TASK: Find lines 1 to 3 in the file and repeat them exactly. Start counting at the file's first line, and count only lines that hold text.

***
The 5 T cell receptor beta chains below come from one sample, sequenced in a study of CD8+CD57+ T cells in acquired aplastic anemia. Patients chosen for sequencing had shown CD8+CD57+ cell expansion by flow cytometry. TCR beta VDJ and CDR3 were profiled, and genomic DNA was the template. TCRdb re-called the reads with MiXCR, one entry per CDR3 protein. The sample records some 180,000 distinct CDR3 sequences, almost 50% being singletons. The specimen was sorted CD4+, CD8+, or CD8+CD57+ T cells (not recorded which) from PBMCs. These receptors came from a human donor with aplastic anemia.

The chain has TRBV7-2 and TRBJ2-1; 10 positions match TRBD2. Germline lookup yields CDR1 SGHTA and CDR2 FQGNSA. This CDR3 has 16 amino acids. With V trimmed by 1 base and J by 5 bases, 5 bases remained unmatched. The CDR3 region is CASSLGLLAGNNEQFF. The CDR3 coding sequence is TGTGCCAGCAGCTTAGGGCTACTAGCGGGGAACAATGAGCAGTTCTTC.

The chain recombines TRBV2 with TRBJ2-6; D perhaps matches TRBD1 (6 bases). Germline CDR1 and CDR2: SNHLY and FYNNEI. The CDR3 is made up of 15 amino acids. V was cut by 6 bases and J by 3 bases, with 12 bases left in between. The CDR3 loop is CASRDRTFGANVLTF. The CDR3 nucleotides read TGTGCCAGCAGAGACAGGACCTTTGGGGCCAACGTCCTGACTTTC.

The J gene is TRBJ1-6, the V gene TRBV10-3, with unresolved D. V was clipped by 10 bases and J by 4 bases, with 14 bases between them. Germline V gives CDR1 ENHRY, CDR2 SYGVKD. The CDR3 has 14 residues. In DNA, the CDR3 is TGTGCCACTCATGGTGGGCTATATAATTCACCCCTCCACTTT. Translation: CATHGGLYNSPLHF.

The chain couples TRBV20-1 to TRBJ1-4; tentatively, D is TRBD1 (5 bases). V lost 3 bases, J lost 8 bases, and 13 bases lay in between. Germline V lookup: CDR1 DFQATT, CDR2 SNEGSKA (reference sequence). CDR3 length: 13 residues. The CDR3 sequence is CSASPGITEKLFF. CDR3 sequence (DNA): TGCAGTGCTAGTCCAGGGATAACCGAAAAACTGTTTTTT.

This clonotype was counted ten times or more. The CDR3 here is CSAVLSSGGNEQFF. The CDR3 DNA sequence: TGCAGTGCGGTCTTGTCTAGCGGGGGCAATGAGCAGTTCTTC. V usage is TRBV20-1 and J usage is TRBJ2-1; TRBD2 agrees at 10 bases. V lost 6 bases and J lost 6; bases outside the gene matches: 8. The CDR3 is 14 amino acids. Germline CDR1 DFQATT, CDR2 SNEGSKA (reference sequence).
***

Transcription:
The 5 T cell receptor beta chains below come from one sample, sequenced in a study of CD8+CD57+ T cells in acquired aplastic anemia. Patients chosen for sequencing had shown CD8+CD57+ cell expansion by flow cytometry. TCR beta VDJ and CDR3 were profiled, and genomic DNA was the template. TCRdb re-called the reads with MiXCR, one entry per CDR3 protein. The sample records some 180,000 distinct CDR3 sequences, almost 50% being singletons. The specimen was sorted CD4+, CD8+, or CD8+CD57+ T cells (not recorded which) from PBMCs. These receptors came from a human donor with aplastic anemia.

The chain has TRBV7-2 and TRBJ2-1; 10 positions match TRBD2. Germline lookup yields CDR1 SGHTA and CDR2 FQGNSA. This CDR3 has 16 amino acids. With V trimmed by 1 base and J by 5 bases, 5 bases remained unmatched. The CDR3 region is CASSLGLLAGNNEQFF. The CDR3 coding sequence is TGTGCCAGCAGCTTAGGGCTACTAGCGGGGAACAATGAGCAGTTCTTC.

The chain recombines TRBV2 with TRBJ2-6; D perhaps matches TRBD1 (6 bases). Germline CDR1 and CDR2: SNHLY and FYNNEI. The CDR3 is made up of 15 amino acids. V was cut by 6 bases and J by 3 bases, with 12 bases left in between. The CDR3 loop is CASRDRTFGANVLTF. The CDR3 nucleotides read TGTGCCAGCAGAGACAGGACCTTTGGGGCCAACGTCCTGACTTTC.